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Boycott Turkey Campaign Website


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#21 Harut

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Posted 25 April 2006 - 09:45 PM

does boycotting turkish schools count?
http://www.zaman.com...060425&hn=32402

#22 Zartonk

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Posted 25 April 2006 - 10:26 PM

Well kudos to your children Yervant. It was decisive of them to point out their opinion so and inform an American of the Genocide, we honestly should voice this stance.

BTW, this zaman article shot me DEAD.

One nation being sperated, eh..?

"Bestowed our daughters"!

Shame I say, ptoo! Boycott her and her likes! mad.gif

Edited by Zartonk, 25 April 2006 - 10:30 PM.


#23 gamavor

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Posted 25 April 2006 - 10:28 PM

Technically and culturally she is turkish. Most Turkish Armenians do not speak Armenian and most Armenians are hostile towards Armenians from Turkey. Her grandchild will feel as a foreigner among Armenians or others, so she decided to enroll him in a Turkish "college". I perfectly understand her motivation but I slightly disagree about "world values and good manners" from a turkish school.

#24 Zartonk

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Posted 25 April 2006 - 10:45 PM

She can be a Turcophile or a completed Turk all she pleases, but I can not bear when tolerance and coexistence are misued by comparing supposed impressions of two nations, both outright offending a culture and defending a propagandist position.

#25 armjan

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Posted 25 April 2006 - 10:52 PM

what i've also noticed is that some armenians also pay turkish web hosting companies, without ever really inquiring/looking into to it.

#26 vava

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Posted 25 April 2006 - 10:59 PM

QUOTE(armjan @ Apr 26 2006, 12:52 AM) View Post
what i've also noticed is that some armenians also pay turkish web hosting companies, without ever really inquiring/looking into to it.


I had a site hosted by a Canadian company a few months ago. I had a billing issue, and it could not get resolved until I finally ended up speaking with the general manager/owner - Mehmet something-oglu. Needless to say, I switched the next day.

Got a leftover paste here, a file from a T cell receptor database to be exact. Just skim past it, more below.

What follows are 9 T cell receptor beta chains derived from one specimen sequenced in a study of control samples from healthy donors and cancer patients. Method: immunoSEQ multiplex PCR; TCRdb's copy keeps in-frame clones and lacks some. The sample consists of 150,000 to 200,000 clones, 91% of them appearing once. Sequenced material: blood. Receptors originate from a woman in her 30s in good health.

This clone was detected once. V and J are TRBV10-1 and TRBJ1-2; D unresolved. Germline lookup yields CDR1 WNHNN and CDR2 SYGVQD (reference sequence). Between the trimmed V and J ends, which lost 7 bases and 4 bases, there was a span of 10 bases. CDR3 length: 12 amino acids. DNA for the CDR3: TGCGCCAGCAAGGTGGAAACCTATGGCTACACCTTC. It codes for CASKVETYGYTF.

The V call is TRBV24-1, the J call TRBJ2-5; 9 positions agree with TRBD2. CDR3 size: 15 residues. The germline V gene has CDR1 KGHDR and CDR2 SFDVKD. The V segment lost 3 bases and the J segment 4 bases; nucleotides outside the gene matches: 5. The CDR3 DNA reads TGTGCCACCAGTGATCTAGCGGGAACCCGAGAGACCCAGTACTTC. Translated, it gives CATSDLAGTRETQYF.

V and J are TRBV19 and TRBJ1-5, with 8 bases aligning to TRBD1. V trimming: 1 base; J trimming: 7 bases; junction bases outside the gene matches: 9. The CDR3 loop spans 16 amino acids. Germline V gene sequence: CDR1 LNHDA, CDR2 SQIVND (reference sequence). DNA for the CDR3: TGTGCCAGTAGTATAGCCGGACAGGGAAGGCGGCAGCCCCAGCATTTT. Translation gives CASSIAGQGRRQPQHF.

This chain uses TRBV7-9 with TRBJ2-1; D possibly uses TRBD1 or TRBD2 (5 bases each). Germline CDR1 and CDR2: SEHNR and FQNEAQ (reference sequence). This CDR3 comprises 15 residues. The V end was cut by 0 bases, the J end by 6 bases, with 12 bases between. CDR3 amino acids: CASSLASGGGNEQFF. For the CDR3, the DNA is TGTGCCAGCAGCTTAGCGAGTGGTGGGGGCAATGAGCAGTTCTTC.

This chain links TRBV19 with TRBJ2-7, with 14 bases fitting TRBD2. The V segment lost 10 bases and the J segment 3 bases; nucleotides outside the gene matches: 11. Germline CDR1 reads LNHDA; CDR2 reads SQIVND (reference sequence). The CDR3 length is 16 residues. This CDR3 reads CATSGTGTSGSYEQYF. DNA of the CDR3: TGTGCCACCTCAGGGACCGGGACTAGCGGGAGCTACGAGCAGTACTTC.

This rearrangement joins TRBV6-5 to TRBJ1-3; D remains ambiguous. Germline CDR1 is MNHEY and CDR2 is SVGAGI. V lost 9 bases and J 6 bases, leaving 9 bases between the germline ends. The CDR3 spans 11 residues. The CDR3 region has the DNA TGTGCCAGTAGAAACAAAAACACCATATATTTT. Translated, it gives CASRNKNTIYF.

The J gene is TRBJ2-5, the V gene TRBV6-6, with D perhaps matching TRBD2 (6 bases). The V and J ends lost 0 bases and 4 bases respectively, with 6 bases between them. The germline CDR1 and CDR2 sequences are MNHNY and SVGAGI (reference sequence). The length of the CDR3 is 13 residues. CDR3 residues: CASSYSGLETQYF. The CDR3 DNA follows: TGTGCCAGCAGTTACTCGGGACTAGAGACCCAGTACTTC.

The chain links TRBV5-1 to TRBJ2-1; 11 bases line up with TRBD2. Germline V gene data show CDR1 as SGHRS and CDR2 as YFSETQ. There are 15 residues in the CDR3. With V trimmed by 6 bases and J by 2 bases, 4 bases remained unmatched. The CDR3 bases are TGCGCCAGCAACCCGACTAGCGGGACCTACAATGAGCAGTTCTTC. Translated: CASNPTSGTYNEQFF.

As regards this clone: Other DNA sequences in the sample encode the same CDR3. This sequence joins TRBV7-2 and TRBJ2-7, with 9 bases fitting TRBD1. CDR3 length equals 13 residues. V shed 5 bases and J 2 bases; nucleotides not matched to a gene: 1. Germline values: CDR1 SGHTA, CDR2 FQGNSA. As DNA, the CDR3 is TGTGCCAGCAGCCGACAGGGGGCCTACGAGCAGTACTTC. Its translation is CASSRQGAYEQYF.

It's hard to tell sometimes.

Edited by vava, 25 April 2006 - 11:00 PM.


#27 armjan

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Posted 25 April 2006 - 11:58 PM

QUOTE(vava @ Apr 25 2006, 09:59 PM) View Post
I had a site hosted by a Canadian company a few months ago. I had a billing issue, and it could not get resolved until I finally ended up speaking with the general manager/owner - Mehmet something-oglu. Needless to say, I switched the next day.

It's hard to tell sometimes.

yes, there's a surprisingly large # of turkish hosting companies with reasonably cheap prices.

#28 hytga

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Posted 26 April 2006 - 12:18 AM

has anyone noticed, the towels at MGM are made in turkey?

#29 Aubépine

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Posted 26 April 2006 - 01:50 AM

QUOTE(Harut @ Apr 26 2006, 06:45 AM) View Post
does boycotting turkish schools count?
http://www.zaman.com...060425&hn=32402


These Turkish schools number around 300, in far-flung places like Laos, Gambia, Philippines, Belize etc. Most of them are located in the Balkans, Russia, Azerbaijan, Georgia and Central Asia. They are funded by local and Turkish businessmen and cater to the local youth as there are hardly any Turks in these places. Their main aim is to create a network of pro-Turkish elites who will occupy important positions in their countries and who will have a special affinity for Turkey. It's all very strategically done and emphasis is put to countries where the education infrastructure is non-existent or inadequate. Turkish is compulsory in all of them and the students master it quite proficiently. Since the schools are self-reliant and education is free it creates a very favourable impression among the population. Of course the leadership in these countries are very grateful since no other country is doing anything remotely similar to this. These activities are not restricted to schools only, but small-business schemes and model farms as well. Their numbers are increasing exponentially and they operate very discreetly.

#30 Stormig

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Posted 26 April 2006 - 02:28 AM